BRISBANE, Australia — Queensland Police hope a new campaign that explains how officers deal with domestic violence will help break down community fears about reporting the crimes.

It has launched a documentary project on policing domestic and family violence and how to better engage with victims and families. The video aims to encourage confidence in the current system while using non-government organizations to tailor solutions for those affected by domestic violence across Queensland.

Assistant Commissioner Brian Codd says there’s a lack of understanding and community awareness about how the system works.

He hopes the video can shine a light on accurate information provided to victims and family members to access the right support.

“It’s vitally important, where there are failings in the system that we accept, understand, and learn from them,” he said on May 21, while launching the project.

“What I’m concerned with, however, is we don’t inadvertently create a narrative that discourages genuine victims and survivors of domestic violence from coming forward and knowing that their stories will be listened to, and that action and support can be provided.

Police officers guard the entrance to the Queensland Police headquarters in Brisbane. (Dan Peled/AAP Image)

“The video goes some way to explain (the multiple police units across Queensland) and how police can learn and develop a better understanding of these subtle elements of domestic and family violence.”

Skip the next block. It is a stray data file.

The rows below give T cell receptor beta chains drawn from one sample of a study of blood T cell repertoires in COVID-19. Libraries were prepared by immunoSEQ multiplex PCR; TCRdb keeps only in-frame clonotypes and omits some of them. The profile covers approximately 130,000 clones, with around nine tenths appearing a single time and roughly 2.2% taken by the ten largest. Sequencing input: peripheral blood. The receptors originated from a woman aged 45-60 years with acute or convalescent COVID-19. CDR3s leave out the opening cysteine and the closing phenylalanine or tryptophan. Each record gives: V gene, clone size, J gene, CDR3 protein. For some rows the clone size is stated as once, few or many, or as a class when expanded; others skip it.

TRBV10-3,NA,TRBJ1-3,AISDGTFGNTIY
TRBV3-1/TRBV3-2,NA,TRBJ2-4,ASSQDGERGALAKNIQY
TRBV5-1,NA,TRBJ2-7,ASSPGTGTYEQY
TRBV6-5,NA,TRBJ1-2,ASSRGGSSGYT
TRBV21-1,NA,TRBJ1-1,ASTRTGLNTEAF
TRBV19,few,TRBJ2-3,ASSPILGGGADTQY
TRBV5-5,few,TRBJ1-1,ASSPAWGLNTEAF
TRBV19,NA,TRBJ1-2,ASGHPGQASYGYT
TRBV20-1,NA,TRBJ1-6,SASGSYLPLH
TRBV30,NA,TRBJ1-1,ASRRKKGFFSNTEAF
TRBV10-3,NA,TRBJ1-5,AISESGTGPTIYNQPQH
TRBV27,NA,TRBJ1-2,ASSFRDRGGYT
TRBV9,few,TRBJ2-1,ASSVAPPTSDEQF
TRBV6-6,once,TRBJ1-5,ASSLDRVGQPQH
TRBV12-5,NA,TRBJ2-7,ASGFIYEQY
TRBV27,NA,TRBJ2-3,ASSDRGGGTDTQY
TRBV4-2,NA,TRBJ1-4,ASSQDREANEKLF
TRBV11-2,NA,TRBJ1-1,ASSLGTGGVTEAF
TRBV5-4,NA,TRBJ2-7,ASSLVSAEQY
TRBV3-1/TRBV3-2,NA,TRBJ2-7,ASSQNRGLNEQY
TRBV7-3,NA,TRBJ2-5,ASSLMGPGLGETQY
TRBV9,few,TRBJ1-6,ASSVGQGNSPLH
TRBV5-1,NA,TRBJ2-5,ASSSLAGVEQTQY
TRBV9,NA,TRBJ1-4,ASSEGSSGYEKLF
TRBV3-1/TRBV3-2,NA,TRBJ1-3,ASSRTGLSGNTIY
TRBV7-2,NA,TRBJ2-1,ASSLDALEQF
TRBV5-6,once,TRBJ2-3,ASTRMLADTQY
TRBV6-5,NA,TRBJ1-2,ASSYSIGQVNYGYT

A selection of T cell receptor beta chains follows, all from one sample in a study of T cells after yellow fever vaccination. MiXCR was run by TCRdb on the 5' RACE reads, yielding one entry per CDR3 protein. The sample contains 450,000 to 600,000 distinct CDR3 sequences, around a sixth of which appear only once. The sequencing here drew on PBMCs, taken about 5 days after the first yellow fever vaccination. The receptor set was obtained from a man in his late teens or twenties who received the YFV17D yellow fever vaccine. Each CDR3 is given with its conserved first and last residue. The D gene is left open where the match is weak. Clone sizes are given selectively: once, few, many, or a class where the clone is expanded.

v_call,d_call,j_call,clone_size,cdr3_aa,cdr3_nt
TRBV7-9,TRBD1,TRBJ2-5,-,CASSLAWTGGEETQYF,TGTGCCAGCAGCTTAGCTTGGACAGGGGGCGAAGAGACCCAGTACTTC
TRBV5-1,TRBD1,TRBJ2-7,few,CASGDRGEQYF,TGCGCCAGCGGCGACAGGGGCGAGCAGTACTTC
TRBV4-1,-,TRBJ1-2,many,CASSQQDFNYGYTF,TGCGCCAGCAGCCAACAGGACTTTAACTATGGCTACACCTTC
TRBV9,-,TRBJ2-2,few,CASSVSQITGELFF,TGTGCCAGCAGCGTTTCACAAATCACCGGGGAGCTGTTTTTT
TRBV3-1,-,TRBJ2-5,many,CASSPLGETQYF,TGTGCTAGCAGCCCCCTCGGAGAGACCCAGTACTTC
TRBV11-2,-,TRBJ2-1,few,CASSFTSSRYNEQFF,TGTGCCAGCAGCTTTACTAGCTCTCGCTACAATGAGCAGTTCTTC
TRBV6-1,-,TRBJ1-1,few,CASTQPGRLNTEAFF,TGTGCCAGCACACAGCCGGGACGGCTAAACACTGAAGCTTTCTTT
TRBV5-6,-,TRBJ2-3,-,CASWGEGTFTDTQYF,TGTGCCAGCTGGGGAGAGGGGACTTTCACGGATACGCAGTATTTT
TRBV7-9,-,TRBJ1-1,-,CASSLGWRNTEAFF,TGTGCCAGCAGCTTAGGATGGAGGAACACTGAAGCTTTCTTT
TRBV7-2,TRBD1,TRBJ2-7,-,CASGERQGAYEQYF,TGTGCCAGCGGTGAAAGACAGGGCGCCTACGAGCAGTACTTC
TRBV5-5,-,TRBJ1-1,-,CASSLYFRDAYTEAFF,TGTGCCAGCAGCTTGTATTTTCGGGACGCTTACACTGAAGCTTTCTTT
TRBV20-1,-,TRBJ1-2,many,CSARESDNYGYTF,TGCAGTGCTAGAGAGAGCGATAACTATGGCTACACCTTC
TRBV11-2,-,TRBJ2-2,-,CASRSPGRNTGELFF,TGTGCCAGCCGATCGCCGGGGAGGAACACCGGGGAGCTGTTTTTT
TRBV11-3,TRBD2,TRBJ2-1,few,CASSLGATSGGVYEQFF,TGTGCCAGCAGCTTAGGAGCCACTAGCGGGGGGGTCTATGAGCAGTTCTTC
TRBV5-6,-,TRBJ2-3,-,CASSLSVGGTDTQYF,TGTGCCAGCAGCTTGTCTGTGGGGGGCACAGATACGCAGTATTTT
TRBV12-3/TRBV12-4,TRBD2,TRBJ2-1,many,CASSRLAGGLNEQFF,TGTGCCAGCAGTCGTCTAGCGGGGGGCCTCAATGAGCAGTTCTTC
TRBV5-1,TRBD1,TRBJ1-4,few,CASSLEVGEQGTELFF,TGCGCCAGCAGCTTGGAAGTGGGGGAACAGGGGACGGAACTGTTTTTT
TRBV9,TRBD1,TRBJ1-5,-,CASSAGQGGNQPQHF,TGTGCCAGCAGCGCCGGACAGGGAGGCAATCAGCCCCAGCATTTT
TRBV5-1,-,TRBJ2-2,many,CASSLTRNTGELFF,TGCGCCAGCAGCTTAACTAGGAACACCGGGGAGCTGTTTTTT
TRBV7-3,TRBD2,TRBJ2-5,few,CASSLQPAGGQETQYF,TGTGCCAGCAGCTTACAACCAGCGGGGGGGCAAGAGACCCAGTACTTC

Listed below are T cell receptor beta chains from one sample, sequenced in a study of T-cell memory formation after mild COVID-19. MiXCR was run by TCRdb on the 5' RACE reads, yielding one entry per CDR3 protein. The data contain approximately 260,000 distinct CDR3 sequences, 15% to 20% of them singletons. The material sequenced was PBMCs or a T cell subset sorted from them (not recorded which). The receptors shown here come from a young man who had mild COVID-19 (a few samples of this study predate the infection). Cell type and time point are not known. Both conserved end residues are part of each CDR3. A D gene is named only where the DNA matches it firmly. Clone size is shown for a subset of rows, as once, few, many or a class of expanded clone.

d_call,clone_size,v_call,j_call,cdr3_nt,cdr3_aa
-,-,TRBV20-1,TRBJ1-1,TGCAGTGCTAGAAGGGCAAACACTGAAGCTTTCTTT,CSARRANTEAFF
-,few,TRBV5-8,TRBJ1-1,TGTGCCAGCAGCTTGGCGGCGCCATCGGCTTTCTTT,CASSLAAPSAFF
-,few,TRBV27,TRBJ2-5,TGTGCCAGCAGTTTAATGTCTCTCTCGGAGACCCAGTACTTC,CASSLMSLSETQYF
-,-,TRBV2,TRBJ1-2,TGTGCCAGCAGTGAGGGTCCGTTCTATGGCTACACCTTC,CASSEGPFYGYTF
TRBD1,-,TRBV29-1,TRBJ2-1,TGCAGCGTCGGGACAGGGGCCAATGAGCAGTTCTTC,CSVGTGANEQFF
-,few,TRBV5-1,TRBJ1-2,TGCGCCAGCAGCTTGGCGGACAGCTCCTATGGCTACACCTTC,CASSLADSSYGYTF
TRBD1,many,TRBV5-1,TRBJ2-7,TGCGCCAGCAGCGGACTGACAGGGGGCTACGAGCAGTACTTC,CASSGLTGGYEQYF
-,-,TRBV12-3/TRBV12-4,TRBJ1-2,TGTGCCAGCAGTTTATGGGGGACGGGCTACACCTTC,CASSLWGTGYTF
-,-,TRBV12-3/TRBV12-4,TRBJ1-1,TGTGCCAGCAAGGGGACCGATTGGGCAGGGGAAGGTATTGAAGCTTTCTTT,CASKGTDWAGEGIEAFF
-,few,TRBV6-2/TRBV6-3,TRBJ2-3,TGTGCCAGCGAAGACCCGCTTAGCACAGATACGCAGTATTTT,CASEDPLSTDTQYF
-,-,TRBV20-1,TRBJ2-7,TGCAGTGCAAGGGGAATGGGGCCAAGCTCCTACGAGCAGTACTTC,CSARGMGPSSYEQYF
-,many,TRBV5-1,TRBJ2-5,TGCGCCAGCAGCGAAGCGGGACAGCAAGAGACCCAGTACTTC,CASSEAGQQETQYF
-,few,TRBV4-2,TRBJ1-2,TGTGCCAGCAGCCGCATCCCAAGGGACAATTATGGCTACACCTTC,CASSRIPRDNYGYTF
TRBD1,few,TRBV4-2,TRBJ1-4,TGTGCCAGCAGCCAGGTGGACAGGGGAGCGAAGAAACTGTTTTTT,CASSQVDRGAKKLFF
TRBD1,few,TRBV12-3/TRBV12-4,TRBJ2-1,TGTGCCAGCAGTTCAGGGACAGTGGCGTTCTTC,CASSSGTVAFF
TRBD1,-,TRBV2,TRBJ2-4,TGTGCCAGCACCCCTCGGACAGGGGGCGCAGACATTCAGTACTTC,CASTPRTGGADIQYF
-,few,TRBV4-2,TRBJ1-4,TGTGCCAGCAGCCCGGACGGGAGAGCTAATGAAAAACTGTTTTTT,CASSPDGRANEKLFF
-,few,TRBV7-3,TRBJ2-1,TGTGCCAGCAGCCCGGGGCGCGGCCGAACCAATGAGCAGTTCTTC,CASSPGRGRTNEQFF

Codd also noted the task force led by Justice Margaret McMurdo, who is reviewing women’s experiences in the justice system, and the advantages of making domestic violence a criminal offense.

“I can see some significant advantages to making things such as domestic abuse, or coercive control, a criminal offense but I can also see the potential for unintended negative consequences, and we’re looking forward to the outcomes of Justice McMurdo’s task force,” he said.

The review report is due in October.

The intended audiences for the new police video are both internal and external and will be promoted through the police’s domestic and family violence units. Codd says there’s a stigma for some victims and families who have concerns about reporting crimes to police.

“There are some victims of domestic and family violence who the notion of coming to police is a very, very fearful and scary encounter,” he said.

“They’re also worried about coming forward to police, because of what the ramifications may very well be for them should the perpetrator of domestic violence make that worse.

“How can we have open conversations about whether there are failings in the system, but in an open way that doesn’t dissuade people from engaging with that system because not to engage with it, I think, presents far more risks than does engage with it.”

Police statistics show that five out of six applications for police protection notices or domestic violence orders do not result in a subsequent breach.

Margaret Anne McMurdo AC is the former president of the Queensland Court of Appeal. Appointed on 30 July 1998, she was the first female president of an appellate court in Australia. She resigned effective March 24, 2017, after more than 18 years as a justice of the Court of Appeal.

(Edited by Vaibhav Vishwanath Pawar and Ritaban Misra)



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